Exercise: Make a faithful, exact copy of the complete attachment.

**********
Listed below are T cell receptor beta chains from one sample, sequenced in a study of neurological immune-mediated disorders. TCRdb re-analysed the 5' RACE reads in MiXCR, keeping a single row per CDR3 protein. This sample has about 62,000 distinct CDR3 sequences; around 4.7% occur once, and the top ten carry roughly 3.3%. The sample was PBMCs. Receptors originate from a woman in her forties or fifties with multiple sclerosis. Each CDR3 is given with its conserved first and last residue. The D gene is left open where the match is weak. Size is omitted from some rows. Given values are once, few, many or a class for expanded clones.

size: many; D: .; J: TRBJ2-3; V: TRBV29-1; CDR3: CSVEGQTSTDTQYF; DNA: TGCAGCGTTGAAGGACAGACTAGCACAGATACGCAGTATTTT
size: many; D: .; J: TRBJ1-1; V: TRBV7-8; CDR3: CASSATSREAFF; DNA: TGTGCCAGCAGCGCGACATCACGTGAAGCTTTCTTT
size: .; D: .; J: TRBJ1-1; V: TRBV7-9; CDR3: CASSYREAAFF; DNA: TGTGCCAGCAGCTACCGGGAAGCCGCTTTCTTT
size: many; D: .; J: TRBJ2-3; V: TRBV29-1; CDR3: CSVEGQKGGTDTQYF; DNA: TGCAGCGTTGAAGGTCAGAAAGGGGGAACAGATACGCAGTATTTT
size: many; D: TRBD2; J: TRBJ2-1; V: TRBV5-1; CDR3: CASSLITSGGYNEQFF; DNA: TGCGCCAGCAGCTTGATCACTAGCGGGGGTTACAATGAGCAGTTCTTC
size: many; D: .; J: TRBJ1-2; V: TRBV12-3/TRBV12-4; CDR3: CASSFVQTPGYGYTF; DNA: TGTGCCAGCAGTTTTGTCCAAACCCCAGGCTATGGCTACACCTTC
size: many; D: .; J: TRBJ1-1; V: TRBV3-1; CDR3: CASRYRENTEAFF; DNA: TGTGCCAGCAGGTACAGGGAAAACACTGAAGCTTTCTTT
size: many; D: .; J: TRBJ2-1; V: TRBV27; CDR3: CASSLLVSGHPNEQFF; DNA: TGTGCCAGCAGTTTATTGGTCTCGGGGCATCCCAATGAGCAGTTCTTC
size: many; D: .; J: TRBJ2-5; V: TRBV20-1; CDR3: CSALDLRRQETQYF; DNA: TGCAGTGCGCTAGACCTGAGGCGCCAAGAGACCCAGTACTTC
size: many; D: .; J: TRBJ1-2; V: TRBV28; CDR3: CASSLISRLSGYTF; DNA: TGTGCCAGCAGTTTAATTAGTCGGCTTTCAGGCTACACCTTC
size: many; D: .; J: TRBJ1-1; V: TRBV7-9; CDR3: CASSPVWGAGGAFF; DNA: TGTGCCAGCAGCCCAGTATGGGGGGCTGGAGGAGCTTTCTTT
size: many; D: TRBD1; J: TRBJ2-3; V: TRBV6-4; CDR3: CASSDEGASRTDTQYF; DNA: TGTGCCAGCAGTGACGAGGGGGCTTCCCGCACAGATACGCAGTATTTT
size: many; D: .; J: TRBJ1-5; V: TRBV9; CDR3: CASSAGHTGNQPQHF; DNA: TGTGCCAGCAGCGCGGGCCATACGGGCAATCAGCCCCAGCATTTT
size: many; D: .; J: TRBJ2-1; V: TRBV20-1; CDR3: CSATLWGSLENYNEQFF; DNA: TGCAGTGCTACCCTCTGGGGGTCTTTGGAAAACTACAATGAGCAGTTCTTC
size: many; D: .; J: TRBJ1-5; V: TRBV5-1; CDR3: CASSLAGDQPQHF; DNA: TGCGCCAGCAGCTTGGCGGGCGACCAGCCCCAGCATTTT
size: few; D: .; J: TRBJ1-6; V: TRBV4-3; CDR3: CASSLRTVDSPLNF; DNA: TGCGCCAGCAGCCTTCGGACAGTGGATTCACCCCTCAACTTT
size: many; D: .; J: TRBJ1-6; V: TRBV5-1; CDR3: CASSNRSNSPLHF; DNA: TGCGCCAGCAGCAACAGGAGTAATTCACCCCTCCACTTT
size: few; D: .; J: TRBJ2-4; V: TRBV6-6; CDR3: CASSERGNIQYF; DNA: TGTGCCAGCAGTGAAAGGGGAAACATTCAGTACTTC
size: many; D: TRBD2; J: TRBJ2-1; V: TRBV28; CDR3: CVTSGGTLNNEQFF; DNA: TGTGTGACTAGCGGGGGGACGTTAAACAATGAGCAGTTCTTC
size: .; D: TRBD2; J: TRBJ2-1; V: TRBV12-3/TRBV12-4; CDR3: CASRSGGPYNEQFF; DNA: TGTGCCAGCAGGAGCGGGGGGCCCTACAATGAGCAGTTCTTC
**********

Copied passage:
Listed below are T cell receptor beta chains from one sample, sequenced in a study of neurological immune-mediated disorders. TCRdb re-analysed the 5' RACE reads in MiXCR, keeping a single row per CDR3 protein. This sample has about 62,000 distinct CDR3 sequences; around 4.7% occur once, and the top ten carry roughly 3.3%. The sample was PBMCs. Receptors originate from a woman in her forties or fifties with multiple sclerosis. Each CDR3 is given with its conserved first and last residue. The D gene is left open where the match is weak. Size is omitted from some rows. Given values are once, few, many or a class for expanded clones.

size: many; D: .; J: TRBJ2-3; V: TRBV29-1; CDR3: CSVEGQTSTDTQYF; DNA: TGCAGCGTTGAAGGACAGACTAGCACAGATACGCAGTATTTT
size: many; D: .; J: TRBJ1-1; V: TRBV7-8; CDR3: CASSATSREAFF; DNA: TGTGCCAGCAGCGCGACATCACGTGAAGCTTTCTTT
size: .; D: .; J: TRBJ1-1; V: TRBV7-9; CDR3: CASSYREAAFF; DNA: TGTGCCAGCAGCTACCGGGAAGCCGCTTTCTTT
size: many; D: .; J: TRBJ2-3; V: TRBV29-1; CDR3: CSVEGQKGGTDTQYF; DNA: TGCAGCGTTGAAGGTCAGAAAGGGGGAACAGATACGCAGTATTTT
size: many; D: TRBD2; J: TRBJ2-1; V: TRBV5-1; CDR3: CASSLITSGGYNEQFF; DNA: TGCGCCAGCAGCTTGATCACTAGCGGGGGTTACAATGAGCAGTTCTTC
size: many; D: .; J: TRBJ1-2; V: TRBV12-3/TRBV12-4; CDR3: CASSFVQTPGYGYTF; DNA: TGTGCCAGCAGTTTTGTCCAAACCCCAGGCTATGGCTACACCTTC
size: many; D: .; J: TRBJ1-1; V: TRBV3-1; CDR3: CASRYRENTEAFF; DNA: TGTGCCAGCAGGTACAGGGAAAACACTGAAGCTTTCTTT
size: many; D: .; J: TRBJ2-1; V: TRBV27; CDR3: CASSLLVSGHPNEQFF; DNA: TGTGCCAGCAGTTTATTGGTCTCGGGGCATCCCAATGAGCAGTTCTTC
size: many; D: .; J: TRBJ2-5; V: TRBV20-1; CDR3: CSALDLRRQETQYF; DNA: TGCAGTGCGCTAGACCTGAGGCGCCAAGAGACCCAGTACTTC
size: many; D: .; J: TRBJ1-2; V: TRBV28; CDR3: CASSLISRLSGYTF; DNA: TGTGCCAGCAGTTTAATTAGTCGGCTTTCAGGCTACACCTTC
size: many; D: .; J: TRBJ1-1; V: TRBV7-9; CDR3: CASSPVWGAGGAFF; DNA: TGTGCCAGCAGCCCAGTATGGGGGGCTGGAGGAGCTTTCTTT
size: many; D: TRBD1; J: TRBJ2-3; V: TRBV6-4; CDR3: CASSDEGASRTDTQYF; DNA: TGTGCCAGCAGTGACGAGGGGGCTTCCCGCACAGATACGCAGTATTTT
size: many; D: .; J: TRBJ1-5; V: TRBV9; CDR3: CASSAGHTGNQPQHF; DNA: TGTGCCAGCAGCGCGGGCCATACGGGCAATCAGCCCCAGCATTTT
size: many; D: .; J: TRBJ2-1; V: TRBV20-1; CDR3: CSATLWGSLENYNEQFF; DNA: TGCAGTGCTACCCTCTGGGGGTCTTTGGAAAACTACAATGAGCAGTTCTTC
size: many; D: .; J: TRBJ1-5; V: TRBV5-1; CDR3: CASSLAGDQPQHF; DNA: TGCGCCAGCAGCTTGGCGGGCGACCAGCCCCAGCATTTT
size: few; D: .; J: TRBJ1-6; V: TRBV4-3; CDR3: CASSLRTVDSPLNF; DNA: TGCGCCAGCAGCCTTCGGACAGTGGATTCACCCCTCAACTTT
size: many; D: .; J: TRBJ1-6; V: TRBV5-1; CDR3: CASSNRSNSPLHF; DNA: TGCGCCAGCAGCAACAGGAGTAATTCACCCCTCCACTTT
size: few; D: .; J: TRBJ2-4; V: TRBV6-6; CDR3: CASSERGNIQYF; DNA: TGTGCCAGCAGTGAAAGGGGAAACATTCAGTACTTC
size: many; D: TRBD2; J: TRBJ2-1; V: TRBV28; CDR3: CVTSGGTLNNEQFF; DNA: TGTGTGACTAGCGGGGGGACGTTAAACAATGAGCAGTTCTTC
size: .; D: TRBD2; J: TRBJ2-1; V: TRBV12-3/TRBV12-4; CDR3: CASRSGGPYNEQFF; DNA: TGTGCCAGCAGGAGCGGGGGGCCCTACAATGAGCAGTTCTTC